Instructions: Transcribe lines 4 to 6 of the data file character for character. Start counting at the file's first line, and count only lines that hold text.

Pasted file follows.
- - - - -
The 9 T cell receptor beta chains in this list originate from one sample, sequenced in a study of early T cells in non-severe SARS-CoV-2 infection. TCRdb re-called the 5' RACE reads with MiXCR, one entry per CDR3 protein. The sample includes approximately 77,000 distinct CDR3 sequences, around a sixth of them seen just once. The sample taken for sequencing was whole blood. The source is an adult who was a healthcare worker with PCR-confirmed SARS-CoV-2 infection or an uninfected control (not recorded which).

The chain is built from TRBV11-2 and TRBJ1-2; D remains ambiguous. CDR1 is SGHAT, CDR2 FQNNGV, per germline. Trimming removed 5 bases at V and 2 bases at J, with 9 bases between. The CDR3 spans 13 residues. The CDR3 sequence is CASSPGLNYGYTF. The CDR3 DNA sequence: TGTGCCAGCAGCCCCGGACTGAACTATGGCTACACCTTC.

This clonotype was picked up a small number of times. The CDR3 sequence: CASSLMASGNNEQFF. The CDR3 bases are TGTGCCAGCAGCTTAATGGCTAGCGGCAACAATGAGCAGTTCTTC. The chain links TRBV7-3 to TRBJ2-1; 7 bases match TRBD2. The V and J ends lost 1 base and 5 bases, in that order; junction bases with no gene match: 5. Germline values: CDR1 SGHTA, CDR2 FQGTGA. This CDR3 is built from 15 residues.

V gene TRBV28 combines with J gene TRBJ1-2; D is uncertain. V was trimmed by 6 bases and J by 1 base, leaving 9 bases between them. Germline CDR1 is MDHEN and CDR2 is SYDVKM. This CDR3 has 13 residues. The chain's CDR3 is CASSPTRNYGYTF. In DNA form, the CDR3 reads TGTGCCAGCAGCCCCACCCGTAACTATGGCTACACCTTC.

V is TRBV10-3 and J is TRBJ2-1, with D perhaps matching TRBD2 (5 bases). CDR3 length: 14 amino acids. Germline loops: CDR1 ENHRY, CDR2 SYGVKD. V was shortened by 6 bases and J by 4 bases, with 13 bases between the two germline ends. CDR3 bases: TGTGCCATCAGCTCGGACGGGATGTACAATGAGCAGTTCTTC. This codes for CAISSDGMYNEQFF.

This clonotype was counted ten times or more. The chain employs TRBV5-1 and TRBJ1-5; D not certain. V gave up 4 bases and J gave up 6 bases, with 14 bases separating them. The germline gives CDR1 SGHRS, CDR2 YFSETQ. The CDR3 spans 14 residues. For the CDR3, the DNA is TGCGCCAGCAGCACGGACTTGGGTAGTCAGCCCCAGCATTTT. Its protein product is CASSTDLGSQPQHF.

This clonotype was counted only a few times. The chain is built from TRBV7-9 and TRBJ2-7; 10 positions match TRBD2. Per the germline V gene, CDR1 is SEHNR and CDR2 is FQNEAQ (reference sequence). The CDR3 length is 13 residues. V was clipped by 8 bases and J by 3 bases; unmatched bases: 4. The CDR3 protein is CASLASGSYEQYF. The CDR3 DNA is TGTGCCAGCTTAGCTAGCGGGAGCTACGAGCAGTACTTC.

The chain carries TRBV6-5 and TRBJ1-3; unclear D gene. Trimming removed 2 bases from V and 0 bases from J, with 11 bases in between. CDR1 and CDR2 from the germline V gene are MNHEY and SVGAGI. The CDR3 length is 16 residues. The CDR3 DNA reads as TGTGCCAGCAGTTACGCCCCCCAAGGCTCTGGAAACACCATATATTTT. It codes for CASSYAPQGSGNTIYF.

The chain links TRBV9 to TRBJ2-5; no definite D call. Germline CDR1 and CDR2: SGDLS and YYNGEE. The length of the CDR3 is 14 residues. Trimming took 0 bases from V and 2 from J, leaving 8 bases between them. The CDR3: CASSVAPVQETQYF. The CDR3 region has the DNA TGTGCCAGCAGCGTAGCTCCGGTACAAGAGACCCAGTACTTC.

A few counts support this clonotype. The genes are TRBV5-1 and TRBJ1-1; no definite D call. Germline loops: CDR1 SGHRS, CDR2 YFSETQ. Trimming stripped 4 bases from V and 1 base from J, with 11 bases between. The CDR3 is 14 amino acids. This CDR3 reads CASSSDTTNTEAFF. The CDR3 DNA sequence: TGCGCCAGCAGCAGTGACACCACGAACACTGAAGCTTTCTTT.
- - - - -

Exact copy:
V gene TRBV28 combines with J gene TRBJ1-2; D is uncertain. V was trimmed by 6 bases and J by 1 base, leaving 9 bases between them. Germline CDR1 is MDHEN and CDR2 is SYDVKM. This CDR3 has 13 residues. The chain's CDR3 is CASSPTRNYGYTF. In DNA form, the CDR3 reads TGTGCCAGCAGCCCCACCCGTAACTATGGCTACACCTTC.

V is TRBV10-3 and J is TRBJ2-1, with D perhaps matching TRBD2 (5 bases). CDR3 length: 14 amino acids. Germline loops: CDR1 ENHRY, CDR2 SYGVKD. V was shortened by 6 bases and J by 4 bases, with 13 bases between the two germline ends. CDR3 bases: TGTGCCATCAGCTCGGACGGGATGTACAATGAGCAGTTCTTC. This codes for CAISSDGMYNEQFF.

This clonotype was counted ten times or more. The chain employs TRBV5-1 and TRBJ1-5; D not certain. V gave up 4 bases and J gave up 6 bases, with 14 bases separating them. The germline gives CDR1 SGHRS, CDR2 YFSETQ. The CDR3 spans 14 residues. For the CDR3, the DNA is TGCGCCAGCAGCACGGACTTGGGTAGTCAGCCCCAGCATTTT. Its protein product is CASSTDLGSQPQHF.